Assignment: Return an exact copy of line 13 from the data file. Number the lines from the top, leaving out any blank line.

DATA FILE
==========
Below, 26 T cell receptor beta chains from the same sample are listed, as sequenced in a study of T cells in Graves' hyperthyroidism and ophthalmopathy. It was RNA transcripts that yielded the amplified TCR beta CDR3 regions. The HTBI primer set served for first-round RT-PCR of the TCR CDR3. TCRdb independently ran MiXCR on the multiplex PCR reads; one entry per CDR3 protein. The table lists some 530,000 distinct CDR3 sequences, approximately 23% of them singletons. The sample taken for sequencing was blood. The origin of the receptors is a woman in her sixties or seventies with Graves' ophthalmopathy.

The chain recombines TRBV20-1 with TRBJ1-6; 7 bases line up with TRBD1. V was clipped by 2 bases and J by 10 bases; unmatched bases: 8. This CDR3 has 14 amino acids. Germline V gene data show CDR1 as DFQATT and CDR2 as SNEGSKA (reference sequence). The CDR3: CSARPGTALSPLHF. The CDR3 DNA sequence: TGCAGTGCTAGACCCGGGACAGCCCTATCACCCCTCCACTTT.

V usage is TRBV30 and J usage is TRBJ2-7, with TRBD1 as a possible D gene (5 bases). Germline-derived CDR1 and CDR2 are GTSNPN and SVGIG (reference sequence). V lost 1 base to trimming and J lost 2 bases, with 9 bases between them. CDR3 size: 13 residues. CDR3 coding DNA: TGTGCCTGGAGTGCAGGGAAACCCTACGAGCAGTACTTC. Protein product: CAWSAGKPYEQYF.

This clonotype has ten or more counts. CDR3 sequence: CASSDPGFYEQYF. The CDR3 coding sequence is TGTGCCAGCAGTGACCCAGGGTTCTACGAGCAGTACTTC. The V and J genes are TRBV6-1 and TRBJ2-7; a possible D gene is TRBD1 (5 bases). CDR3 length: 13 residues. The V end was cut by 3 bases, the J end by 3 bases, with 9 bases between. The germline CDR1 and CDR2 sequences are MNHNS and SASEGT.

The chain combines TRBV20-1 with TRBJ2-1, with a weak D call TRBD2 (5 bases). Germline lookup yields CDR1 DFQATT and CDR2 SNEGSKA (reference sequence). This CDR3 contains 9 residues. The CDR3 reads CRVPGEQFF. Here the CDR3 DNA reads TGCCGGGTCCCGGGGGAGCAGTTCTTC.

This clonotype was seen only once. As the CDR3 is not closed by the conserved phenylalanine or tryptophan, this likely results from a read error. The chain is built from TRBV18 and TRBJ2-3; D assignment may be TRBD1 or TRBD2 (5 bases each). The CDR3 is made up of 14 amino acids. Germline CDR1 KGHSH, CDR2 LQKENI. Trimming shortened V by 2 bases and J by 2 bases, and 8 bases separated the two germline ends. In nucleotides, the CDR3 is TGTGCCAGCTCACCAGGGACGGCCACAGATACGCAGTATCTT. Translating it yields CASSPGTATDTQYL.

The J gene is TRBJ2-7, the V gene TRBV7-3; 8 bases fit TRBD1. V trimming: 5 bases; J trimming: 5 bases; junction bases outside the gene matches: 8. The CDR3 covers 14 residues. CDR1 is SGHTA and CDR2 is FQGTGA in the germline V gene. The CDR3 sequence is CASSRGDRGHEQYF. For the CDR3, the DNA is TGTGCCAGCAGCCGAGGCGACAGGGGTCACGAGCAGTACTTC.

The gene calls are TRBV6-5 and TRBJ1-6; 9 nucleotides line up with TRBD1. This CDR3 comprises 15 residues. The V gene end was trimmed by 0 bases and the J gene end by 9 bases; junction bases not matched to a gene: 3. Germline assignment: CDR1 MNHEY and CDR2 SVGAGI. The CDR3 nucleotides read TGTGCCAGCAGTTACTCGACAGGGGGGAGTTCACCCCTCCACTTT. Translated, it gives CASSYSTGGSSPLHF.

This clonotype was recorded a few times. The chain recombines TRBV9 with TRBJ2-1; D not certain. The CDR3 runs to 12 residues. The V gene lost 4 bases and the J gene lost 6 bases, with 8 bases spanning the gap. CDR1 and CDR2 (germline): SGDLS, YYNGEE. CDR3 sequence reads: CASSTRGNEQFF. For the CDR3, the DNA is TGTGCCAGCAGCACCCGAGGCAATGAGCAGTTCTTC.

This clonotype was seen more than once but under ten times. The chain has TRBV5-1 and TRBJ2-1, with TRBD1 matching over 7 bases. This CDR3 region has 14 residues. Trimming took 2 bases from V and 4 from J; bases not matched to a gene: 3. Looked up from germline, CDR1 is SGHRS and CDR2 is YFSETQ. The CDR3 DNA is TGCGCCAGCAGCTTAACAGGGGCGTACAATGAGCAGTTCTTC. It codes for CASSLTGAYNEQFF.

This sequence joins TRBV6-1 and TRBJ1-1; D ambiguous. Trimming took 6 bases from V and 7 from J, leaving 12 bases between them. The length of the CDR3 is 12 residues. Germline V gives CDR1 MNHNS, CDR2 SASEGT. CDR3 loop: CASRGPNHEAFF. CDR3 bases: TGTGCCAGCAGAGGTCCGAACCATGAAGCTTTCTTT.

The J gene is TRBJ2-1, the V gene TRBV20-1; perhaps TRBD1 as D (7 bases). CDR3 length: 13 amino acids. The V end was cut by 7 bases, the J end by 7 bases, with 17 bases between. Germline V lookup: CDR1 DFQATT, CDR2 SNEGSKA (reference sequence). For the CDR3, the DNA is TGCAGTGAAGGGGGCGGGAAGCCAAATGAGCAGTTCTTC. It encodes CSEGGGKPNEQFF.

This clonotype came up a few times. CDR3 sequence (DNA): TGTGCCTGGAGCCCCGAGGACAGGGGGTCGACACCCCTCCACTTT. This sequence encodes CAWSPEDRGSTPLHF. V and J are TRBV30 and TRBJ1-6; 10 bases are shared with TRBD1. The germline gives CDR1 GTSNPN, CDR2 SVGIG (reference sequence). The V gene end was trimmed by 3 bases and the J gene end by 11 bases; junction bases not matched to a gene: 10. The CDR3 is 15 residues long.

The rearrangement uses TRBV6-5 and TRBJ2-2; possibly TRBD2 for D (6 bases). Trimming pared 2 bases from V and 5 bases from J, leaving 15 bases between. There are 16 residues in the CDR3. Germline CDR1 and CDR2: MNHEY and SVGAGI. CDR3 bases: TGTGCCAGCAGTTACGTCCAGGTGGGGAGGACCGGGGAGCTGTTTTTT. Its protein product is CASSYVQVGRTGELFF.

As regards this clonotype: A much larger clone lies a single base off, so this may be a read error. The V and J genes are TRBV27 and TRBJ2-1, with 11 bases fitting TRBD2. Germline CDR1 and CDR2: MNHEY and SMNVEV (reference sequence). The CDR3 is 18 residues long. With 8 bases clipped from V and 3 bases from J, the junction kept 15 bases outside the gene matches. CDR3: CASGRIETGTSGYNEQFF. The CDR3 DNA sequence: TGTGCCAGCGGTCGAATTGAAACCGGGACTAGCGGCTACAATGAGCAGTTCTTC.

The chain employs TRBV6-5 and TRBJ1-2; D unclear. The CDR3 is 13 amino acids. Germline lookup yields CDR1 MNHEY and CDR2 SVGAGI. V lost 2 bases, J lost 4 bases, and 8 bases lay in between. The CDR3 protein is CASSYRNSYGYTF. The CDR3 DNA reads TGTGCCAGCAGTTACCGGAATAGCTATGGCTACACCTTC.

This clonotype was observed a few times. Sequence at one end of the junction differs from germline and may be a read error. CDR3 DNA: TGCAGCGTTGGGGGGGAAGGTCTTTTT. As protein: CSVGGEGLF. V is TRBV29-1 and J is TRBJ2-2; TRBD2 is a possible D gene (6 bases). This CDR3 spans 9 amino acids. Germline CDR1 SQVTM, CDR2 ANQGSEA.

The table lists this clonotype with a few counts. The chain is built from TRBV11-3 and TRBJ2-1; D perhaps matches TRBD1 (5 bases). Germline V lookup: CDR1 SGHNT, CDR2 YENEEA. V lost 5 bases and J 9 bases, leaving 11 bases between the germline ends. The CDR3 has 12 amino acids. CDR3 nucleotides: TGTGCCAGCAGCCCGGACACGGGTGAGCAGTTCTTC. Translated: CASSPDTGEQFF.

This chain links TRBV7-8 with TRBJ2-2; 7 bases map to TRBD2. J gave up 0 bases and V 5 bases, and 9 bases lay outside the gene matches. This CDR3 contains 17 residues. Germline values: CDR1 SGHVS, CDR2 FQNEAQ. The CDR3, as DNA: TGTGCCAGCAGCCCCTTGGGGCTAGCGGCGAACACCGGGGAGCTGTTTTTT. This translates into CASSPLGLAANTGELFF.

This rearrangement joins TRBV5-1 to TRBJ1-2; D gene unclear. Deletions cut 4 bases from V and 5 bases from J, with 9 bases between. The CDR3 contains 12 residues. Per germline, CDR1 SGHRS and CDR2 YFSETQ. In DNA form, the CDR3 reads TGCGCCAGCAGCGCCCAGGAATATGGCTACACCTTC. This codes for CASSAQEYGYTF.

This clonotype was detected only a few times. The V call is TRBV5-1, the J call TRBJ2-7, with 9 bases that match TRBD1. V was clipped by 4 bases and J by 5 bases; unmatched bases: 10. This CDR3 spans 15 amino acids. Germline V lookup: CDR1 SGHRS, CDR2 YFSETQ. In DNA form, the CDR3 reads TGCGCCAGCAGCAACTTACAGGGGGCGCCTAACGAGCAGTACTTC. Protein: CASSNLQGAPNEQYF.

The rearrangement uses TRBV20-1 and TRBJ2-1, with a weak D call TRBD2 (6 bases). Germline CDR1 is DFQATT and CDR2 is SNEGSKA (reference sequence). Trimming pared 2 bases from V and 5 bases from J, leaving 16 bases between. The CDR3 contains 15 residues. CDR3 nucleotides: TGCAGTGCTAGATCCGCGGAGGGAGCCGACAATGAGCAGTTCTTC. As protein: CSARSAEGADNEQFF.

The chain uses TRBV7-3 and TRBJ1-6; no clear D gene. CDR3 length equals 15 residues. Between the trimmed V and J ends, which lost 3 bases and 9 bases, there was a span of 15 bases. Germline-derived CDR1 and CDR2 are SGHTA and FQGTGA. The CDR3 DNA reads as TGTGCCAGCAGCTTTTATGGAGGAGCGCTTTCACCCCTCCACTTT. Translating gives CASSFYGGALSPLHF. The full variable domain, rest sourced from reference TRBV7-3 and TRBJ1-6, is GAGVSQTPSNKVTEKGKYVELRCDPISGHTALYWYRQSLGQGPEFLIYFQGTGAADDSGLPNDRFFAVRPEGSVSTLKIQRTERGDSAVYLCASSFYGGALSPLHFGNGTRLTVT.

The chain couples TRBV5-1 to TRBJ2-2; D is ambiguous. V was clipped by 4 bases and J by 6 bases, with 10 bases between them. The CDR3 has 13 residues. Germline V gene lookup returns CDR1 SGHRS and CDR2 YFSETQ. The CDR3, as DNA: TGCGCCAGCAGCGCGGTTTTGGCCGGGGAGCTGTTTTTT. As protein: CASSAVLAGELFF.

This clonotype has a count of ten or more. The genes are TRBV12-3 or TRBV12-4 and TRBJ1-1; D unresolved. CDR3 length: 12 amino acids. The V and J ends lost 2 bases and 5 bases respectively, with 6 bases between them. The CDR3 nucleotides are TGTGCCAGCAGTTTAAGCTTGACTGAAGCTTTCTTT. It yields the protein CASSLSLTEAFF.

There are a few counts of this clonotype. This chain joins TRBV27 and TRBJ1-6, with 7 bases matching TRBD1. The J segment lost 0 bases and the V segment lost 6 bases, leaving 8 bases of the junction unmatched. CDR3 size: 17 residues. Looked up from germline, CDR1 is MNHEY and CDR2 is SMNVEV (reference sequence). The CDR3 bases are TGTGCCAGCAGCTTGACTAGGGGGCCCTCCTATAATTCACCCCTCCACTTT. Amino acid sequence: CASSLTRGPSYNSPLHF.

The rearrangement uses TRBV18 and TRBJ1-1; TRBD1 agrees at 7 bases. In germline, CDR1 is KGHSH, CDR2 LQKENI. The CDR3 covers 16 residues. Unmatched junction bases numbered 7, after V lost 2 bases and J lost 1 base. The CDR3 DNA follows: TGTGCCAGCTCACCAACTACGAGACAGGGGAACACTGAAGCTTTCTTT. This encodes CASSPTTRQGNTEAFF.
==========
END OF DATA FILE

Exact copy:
This clonotype came up a few times. CDR3 sequence (DNA): TGTGCCTGGAGCCCCGAGGACAGGGGGTCGACACCCCTCCACTTT. This sequence encodes CAWSPEDRGSTPLHF. V and J are TRBV30 and TRBJ1-6; 10 bases are shared with TRBD1. The germline gives CDR1 GTSNPN, CDR2 SVGIG (reference sequence). The V gene end was trimmed by 3 bases and the J gene end by 11 bases; junction bases not matched to a gene: 10. The CDR3 is 15 residues long.